This paper addresses the issue of the influence of global governance institutions, particularly international sustainability standards, on a firm’s intra-organizational practices. More precisely, we provide an exploratory empirical view of the impact of the Global Reporting Initiative (GRI) on a multinational corporation’s corporate social responsibility (CSR) management practices. We investigate standard compliance by comparing the stated intention of the use of the GRI with its actual use and the consequent effects within the firm. Based on an in-depth case study, our findings illustrate the processes and consequences of the translation of the GRI within the organization. We show that substantive standard adoption can lead to unintended consequences on CSR management practices; specifically it can influence the management structure and CSR committee function; the choice of CSR activities, the relationships between subsidiaries, the temporal dimension of CSR management and the interpretation of CSR performance. We also highlight the need to look at the relationship dynamics (or lack of) between standards. Finally, we illustrate and discuss the role of reporting and its influence on management in order to better understand the internal issues arising from compliance with standards.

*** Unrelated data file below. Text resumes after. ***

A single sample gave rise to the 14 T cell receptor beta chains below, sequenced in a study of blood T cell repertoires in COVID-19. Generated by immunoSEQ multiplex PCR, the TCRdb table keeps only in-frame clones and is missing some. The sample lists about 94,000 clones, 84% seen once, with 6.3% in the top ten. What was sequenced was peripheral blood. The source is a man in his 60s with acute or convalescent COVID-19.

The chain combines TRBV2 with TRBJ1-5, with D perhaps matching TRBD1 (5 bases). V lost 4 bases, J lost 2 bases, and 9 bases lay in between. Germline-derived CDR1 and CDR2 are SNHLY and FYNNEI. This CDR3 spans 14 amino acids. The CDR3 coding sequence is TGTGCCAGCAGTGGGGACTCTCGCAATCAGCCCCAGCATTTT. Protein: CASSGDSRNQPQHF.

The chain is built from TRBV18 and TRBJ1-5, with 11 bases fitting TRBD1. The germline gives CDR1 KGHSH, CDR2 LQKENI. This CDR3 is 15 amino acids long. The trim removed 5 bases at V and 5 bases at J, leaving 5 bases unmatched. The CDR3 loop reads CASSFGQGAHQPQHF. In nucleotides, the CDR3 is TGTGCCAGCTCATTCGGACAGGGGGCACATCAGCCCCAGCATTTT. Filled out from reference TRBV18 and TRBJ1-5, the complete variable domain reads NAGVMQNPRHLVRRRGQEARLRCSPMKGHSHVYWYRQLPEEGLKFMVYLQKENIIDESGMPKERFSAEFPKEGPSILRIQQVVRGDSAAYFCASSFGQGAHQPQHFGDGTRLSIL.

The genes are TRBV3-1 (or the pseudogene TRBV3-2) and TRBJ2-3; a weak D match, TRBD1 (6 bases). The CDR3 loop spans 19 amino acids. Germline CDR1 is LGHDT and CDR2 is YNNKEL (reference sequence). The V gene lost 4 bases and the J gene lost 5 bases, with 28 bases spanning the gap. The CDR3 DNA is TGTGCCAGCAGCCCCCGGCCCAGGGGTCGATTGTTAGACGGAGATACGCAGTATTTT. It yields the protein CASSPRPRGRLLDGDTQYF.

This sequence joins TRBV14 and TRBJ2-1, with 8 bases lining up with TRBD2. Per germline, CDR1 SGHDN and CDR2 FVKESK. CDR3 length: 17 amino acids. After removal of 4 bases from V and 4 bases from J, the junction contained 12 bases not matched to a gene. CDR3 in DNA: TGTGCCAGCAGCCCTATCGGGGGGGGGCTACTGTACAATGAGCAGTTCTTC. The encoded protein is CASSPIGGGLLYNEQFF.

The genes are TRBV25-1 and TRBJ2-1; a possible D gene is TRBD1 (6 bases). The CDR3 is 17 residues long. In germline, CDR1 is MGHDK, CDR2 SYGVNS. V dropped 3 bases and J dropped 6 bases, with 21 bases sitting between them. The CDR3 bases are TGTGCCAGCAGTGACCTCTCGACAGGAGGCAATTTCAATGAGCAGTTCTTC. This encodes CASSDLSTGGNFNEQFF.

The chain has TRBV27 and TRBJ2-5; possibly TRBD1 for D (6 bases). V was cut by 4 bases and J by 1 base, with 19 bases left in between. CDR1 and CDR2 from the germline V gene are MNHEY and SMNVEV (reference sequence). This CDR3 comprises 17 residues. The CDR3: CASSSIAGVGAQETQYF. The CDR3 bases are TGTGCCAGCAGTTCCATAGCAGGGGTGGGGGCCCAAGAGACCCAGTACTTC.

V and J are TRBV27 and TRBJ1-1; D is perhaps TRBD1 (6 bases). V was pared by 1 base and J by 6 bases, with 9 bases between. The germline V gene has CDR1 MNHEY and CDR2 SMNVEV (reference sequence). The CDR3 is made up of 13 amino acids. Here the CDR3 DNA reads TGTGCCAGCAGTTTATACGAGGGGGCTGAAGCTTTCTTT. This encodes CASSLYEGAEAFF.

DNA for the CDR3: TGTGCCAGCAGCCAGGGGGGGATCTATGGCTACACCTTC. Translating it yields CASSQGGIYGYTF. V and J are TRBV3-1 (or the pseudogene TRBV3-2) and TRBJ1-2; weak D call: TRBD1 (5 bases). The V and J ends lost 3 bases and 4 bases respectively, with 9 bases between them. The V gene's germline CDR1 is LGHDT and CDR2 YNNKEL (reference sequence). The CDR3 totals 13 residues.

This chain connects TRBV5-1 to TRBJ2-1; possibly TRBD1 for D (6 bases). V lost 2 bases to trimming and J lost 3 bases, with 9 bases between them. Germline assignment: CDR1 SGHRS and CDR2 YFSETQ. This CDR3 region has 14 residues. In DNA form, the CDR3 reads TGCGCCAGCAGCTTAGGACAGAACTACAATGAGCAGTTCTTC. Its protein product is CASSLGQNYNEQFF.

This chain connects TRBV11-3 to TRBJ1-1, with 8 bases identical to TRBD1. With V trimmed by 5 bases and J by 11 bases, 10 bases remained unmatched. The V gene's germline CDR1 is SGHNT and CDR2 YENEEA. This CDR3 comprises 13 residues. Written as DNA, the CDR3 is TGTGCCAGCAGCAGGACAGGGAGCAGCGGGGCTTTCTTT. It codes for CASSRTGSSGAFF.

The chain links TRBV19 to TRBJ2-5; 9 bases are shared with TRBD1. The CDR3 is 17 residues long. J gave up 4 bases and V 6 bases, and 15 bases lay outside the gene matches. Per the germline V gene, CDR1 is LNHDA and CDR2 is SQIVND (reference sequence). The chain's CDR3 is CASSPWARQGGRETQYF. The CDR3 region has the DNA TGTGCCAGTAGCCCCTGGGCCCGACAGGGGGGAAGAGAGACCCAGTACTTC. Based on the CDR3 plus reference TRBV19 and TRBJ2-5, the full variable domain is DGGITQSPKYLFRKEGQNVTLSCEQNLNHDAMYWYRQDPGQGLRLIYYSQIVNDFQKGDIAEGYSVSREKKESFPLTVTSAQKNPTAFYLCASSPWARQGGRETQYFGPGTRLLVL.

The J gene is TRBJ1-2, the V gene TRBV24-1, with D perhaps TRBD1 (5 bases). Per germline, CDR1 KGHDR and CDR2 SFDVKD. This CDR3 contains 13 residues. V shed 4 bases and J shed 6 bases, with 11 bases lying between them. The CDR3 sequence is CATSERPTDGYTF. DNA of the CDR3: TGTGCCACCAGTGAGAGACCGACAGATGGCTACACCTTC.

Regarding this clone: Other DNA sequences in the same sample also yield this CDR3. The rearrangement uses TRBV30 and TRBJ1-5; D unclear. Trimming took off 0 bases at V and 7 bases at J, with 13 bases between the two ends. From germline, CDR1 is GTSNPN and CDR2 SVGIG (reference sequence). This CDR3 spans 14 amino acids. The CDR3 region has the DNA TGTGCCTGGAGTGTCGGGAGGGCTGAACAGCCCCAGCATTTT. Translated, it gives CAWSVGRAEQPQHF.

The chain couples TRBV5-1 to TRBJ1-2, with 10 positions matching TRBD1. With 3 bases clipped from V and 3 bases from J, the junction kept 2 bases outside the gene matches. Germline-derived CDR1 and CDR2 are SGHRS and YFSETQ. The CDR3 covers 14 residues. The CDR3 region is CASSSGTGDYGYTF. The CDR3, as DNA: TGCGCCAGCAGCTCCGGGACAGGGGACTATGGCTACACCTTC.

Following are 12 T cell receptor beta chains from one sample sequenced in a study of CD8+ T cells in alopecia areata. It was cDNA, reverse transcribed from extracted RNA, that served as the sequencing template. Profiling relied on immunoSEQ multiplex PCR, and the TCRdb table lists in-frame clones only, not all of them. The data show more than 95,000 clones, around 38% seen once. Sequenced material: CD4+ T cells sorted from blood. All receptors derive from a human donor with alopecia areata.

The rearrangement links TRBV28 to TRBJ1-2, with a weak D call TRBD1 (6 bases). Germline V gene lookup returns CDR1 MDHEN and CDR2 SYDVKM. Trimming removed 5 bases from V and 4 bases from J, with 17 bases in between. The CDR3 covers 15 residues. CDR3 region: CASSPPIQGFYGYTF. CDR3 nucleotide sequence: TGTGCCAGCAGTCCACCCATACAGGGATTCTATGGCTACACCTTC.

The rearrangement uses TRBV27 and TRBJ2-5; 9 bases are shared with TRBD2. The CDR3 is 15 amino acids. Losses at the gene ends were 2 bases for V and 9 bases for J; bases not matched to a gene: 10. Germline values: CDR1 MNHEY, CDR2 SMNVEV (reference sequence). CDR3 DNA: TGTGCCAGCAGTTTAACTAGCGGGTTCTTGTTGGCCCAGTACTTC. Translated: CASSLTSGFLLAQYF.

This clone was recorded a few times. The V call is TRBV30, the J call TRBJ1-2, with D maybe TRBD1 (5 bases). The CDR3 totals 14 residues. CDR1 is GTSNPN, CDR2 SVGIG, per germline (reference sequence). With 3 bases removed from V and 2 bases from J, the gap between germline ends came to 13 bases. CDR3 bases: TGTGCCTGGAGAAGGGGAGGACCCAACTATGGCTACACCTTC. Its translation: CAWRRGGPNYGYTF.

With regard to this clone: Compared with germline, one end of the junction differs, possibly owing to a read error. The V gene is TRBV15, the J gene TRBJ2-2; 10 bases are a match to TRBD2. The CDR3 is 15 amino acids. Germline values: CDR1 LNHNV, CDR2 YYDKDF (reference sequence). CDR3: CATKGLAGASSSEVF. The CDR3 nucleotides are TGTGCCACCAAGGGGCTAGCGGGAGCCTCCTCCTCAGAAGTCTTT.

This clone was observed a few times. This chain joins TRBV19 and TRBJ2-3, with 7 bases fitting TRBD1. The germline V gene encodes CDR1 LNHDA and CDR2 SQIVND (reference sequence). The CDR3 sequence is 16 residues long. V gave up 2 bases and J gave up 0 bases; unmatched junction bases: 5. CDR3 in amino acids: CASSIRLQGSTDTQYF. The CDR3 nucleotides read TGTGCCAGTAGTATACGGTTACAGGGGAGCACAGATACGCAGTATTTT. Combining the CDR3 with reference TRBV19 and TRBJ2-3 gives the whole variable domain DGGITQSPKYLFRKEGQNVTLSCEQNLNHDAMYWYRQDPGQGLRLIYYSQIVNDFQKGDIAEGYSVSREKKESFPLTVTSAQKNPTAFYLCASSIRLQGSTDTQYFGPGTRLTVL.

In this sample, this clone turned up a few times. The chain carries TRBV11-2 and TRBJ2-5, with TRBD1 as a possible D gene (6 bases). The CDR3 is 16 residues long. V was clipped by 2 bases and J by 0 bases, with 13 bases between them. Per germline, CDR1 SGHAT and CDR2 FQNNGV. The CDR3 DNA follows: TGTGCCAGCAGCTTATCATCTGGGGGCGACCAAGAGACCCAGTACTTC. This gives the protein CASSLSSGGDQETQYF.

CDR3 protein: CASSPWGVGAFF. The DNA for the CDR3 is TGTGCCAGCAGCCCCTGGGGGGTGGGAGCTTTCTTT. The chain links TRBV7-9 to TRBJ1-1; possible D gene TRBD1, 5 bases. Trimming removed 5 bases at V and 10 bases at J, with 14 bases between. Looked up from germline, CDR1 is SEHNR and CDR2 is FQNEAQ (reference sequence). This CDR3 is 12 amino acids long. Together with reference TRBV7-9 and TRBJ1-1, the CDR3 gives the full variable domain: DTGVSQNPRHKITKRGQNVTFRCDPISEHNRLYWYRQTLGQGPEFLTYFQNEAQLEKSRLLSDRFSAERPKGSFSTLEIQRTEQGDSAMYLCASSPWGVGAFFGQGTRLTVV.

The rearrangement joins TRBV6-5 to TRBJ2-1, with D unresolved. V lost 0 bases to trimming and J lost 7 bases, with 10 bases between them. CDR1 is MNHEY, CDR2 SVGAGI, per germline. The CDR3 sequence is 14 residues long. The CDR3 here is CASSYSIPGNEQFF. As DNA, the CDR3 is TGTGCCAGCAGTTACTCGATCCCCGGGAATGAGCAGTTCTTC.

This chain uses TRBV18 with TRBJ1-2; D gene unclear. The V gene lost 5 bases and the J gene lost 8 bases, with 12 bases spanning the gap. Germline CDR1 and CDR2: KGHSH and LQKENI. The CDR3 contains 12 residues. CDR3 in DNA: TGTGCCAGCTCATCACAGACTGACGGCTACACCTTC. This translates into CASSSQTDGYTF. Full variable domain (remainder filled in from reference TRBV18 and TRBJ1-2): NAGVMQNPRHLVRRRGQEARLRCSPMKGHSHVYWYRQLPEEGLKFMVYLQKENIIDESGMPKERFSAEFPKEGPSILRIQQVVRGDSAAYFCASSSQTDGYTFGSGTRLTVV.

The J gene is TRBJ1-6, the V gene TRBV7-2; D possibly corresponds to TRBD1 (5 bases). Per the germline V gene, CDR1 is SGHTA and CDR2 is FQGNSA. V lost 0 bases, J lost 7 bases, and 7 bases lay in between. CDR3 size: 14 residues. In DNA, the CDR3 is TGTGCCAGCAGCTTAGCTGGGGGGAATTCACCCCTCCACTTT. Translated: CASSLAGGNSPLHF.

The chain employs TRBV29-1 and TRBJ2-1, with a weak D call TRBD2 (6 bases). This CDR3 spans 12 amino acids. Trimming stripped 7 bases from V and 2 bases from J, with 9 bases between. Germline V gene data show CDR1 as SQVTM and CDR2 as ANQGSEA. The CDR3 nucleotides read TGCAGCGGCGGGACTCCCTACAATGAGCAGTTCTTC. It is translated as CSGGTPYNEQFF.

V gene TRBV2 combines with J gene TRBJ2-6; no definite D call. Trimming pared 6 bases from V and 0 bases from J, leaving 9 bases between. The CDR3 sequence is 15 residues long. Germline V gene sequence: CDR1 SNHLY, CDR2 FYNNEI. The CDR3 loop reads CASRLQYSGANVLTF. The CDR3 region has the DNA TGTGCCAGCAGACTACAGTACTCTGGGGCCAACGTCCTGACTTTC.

Vigneau, L., Humphreys, M., & Moon, J. (2015). How Do Firms Comply with International Sustainability Standards? Processes and Consequences of Adopting the Global Reporting Initiative. Journal of Business Ethics, 131(2), 469-486. https://doi.org/10.1007/s10551-014-2278-5